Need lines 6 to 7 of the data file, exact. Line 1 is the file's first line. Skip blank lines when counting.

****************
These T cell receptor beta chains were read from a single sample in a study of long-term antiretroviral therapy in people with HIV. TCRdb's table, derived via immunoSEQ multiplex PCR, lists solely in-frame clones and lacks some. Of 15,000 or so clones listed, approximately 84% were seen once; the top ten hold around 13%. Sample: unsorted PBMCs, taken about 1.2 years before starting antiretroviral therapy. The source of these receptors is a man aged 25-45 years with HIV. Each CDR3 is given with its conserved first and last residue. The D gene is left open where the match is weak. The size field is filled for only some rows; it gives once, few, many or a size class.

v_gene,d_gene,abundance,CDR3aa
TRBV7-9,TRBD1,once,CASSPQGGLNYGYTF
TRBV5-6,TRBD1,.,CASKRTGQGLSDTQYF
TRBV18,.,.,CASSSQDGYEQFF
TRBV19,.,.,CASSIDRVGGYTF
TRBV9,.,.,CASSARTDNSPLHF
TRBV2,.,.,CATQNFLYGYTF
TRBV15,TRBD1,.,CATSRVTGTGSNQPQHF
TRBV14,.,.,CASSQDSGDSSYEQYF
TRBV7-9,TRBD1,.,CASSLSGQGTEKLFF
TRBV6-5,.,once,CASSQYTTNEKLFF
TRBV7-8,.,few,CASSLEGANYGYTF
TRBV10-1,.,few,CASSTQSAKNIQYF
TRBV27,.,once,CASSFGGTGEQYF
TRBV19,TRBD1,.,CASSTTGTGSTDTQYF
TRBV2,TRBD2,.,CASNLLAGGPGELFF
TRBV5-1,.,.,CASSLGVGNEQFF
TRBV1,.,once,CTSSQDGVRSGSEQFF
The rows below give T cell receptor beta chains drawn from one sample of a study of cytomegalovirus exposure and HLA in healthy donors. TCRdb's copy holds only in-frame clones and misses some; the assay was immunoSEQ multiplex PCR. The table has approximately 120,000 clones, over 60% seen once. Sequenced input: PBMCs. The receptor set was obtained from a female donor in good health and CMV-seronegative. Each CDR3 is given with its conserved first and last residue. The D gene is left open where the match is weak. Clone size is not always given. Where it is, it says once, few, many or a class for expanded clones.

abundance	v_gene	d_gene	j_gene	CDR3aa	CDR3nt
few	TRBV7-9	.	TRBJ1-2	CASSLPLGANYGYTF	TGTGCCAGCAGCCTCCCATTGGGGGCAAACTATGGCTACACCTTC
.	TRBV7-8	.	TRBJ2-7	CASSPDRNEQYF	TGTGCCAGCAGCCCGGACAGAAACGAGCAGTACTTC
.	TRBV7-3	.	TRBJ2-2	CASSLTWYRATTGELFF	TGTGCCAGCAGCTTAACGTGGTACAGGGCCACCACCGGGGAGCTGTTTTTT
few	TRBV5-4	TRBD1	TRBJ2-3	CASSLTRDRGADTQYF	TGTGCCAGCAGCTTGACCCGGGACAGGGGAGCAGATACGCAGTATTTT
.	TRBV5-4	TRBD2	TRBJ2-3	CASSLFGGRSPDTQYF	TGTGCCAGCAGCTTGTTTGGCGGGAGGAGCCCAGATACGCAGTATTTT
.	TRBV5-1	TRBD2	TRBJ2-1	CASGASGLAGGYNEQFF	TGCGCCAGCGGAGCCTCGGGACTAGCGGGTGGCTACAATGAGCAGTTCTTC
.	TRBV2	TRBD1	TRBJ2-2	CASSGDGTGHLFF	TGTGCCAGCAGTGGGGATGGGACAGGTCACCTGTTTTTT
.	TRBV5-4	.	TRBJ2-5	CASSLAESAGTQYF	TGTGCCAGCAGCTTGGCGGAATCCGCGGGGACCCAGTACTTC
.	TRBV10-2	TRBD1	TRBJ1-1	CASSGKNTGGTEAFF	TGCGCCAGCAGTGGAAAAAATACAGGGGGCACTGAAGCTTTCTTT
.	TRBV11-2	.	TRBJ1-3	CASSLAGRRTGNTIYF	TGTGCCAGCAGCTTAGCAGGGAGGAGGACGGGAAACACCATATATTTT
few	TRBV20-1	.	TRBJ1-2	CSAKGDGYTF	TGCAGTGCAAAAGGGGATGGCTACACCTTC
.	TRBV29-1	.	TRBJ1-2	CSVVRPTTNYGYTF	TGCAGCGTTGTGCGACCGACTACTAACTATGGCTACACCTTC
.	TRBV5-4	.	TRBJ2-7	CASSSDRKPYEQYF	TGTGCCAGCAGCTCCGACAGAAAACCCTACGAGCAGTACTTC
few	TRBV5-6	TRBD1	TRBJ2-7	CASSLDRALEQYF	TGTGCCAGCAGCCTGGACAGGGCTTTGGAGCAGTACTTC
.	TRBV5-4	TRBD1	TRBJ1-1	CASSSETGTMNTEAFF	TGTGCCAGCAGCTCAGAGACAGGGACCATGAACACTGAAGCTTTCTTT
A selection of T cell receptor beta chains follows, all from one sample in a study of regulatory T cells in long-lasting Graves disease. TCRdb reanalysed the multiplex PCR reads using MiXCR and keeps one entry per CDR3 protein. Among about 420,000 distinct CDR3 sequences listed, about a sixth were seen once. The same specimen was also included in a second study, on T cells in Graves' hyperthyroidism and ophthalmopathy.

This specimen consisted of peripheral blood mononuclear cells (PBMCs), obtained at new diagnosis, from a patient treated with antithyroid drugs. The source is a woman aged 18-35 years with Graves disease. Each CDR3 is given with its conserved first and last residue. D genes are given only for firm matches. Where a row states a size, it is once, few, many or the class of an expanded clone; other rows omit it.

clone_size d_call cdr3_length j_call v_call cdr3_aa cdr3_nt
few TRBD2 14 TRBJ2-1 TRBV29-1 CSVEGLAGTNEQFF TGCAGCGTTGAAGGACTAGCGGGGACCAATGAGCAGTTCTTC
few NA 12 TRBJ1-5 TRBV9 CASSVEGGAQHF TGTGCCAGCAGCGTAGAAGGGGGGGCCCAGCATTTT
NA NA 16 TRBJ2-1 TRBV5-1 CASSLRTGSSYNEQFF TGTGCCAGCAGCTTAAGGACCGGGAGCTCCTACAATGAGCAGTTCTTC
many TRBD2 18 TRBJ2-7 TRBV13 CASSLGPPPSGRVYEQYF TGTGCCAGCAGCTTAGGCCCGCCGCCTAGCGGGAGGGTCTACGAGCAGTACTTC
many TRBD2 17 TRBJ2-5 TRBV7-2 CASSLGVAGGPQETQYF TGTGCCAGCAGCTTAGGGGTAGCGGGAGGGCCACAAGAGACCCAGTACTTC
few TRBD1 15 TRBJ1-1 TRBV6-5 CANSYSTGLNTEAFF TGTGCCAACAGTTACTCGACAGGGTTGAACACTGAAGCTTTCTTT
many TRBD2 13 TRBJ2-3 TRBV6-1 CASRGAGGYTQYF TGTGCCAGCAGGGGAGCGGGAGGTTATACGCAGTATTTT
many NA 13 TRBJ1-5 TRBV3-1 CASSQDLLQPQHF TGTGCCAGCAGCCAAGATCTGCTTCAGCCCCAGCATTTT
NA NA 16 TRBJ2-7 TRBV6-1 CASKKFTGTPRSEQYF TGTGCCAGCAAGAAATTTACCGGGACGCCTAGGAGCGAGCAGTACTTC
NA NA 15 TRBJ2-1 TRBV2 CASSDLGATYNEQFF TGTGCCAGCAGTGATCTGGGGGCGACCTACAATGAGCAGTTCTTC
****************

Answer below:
TRBV19,.,.,CASSIDRVGGYTF
TRBV9,.,.,CASSARTDNSPLHF